The cycle of genre is composed of three SpheresOfInvention in which users optimize a medium of communication to meet their needs. It can be seen as an engine of change in which media are adapted to specific audience niches. The cycle of media is one of the primary drivers of dynamism in a medium, and a vehicle of invention that is independent of a medium's "inventors".
|The Cycle of Genre|
The Cycle of Genre operates within a larger CycleOfMedia and corresponds to what Herbert Simon described as the "outer environment" of an artifact. In the paper Media as an Ecology of Genre (see http://evolutionarymedia.com/papers/mediumAsEcologyOfGenre.htm) Foulger (2006) describes the cycle of genre as a major driver of change within media and introduces a new approach to the analysis of genre he refers to as Ecological Genre Theory.
Perhaps the most important element of ecological genre theory is its linkage of consumers (e.g. audiences of messages), generic niches (uses of media within a culture), and generic practice, which can be many things, but is most generally described as the adaptations that message creators make in order to make their messages effective with audiences. This linkage both links and seperates niches, media, and genre in important ways.
Niches exist in the ecology of media we generally refer to as a culture. Niches are things that people within a given culture want (and are permitted) to be able to do, and effective niches form in the intersection of things that creators of messages, consumers of messages, and often other people want to accomplish. A niche is indifferent to what medium enables that effective intersection. The desires of comediens to create and audiences to consume comedy, for instance, is really entirely indifferent to whether those desires are satisfied in conversation, a club, a theatre, a radio show, a movie, or a television show (among a number of possible options). The comedian is likely to be paid better in some of these media venues than others. Some of these media venues are more convenient for audiences than others, but the desires associated with the niche are satisfied in all of these media (often in different ways), and genres have evolved in each of these media to satisfy the desires.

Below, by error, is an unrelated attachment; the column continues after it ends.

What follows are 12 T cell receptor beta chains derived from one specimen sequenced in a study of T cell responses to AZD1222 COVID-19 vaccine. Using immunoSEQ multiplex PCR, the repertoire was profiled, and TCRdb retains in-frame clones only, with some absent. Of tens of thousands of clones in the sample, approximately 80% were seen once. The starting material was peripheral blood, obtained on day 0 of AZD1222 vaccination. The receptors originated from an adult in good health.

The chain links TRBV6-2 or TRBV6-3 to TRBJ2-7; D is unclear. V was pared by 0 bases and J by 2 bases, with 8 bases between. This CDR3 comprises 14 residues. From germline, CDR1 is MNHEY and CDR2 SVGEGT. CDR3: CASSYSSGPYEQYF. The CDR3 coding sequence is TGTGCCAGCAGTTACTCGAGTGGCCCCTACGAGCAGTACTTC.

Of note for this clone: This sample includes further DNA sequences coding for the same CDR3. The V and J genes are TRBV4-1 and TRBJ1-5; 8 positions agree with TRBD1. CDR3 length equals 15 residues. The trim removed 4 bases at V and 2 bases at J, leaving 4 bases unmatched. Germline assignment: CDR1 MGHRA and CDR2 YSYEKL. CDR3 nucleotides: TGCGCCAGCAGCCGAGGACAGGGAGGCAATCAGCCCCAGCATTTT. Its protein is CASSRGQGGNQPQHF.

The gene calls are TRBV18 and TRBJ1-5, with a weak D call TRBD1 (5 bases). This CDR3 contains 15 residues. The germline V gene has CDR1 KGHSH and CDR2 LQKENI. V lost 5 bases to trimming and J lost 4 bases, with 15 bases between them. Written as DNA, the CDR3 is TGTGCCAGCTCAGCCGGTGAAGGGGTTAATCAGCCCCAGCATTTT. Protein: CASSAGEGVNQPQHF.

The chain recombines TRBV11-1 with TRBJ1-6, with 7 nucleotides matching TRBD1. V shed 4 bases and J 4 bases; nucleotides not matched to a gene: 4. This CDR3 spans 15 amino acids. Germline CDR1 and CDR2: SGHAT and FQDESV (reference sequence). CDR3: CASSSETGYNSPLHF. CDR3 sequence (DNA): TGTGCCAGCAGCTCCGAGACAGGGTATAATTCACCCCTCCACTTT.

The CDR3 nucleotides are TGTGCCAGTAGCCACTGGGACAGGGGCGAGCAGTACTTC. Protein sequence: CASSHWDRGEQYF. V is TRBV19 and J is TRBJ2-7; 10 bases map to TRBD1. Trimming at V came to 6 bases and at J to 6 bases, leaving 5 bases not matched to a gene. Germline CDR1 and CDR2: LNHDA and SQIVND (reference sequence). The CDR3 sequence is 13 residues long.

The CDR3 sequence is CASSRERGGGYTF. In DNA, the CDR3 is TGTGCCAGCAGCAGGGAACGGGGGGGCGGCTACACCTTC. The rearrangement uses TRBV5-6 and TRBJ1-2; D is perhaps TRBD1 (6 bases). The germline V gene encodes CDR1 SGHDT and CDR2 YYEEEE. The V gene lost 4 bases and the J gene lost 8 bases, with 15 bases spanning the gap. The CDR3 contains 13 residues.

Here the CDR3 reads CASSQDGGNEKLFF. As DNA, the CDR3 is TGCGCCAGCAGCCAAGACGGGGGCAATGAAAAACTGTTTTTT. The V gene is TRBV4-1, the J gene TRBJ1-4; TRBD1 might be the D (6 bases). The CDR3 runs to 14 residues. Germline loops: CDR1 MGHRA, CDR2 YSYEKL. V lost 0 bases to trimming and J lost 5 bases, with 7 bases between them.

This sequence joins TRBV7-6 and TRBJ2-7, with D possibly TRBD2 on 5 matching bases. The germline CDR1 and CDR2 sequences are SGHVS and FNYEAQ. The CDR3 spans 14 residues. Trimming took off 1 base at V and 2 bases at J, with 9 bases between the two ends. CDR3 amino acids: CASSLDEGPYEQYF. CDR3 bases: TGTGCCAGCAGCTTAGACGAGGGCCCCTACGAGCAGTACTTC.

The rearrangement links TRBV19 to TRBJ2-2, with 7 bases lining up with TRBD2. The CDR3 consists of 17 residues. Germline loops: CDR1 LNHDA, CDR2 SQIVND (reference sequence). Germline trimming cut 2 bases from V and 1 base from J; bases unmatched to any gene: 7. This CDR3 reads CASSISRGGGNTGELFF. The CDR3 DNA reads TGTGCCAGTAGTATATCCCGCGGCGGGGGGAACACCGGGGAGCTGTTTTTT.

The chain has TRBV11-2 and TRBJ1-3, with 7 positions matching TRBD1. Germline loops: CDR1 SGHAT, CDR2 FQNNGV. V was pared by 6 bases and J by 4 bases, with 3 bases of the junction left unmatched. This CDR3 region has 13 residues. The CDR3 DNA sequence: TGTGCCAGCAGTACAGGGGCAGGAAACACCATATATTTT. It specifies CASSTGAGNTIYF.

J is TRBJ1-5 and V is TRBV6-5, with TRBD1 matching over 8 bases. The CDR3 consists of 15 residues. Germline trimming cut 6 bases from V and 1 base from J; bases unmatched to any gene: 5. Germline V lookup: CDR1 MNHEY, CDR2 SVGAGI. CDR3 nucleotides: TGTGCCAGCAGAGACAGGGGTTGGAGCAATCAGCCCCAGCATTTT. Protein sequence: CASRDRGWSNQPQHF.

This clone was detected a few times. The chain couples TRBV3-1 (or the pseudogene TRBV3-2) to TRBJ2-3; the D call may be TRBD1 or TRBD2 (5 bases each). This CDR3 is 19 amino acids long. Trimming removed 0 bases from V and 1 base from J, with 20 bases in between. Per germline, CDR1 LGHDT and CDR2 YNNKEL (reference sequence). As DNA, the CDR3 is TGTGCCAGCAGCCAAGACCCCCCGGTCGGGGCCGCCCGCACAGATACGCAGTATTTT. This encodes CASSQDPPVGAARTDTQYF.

We might model these relationships as follows:
It is possible to identify a large number of these niches:
Genre evolve, over the course of many messages, primarily through a process of emulation. As message creators adopt message structures and strategies that appear to have been effective in the past, the surface of the genre forms as a set of recurring, and therefore predictable, message elements.
| -- Last edited September 18, 2015 |
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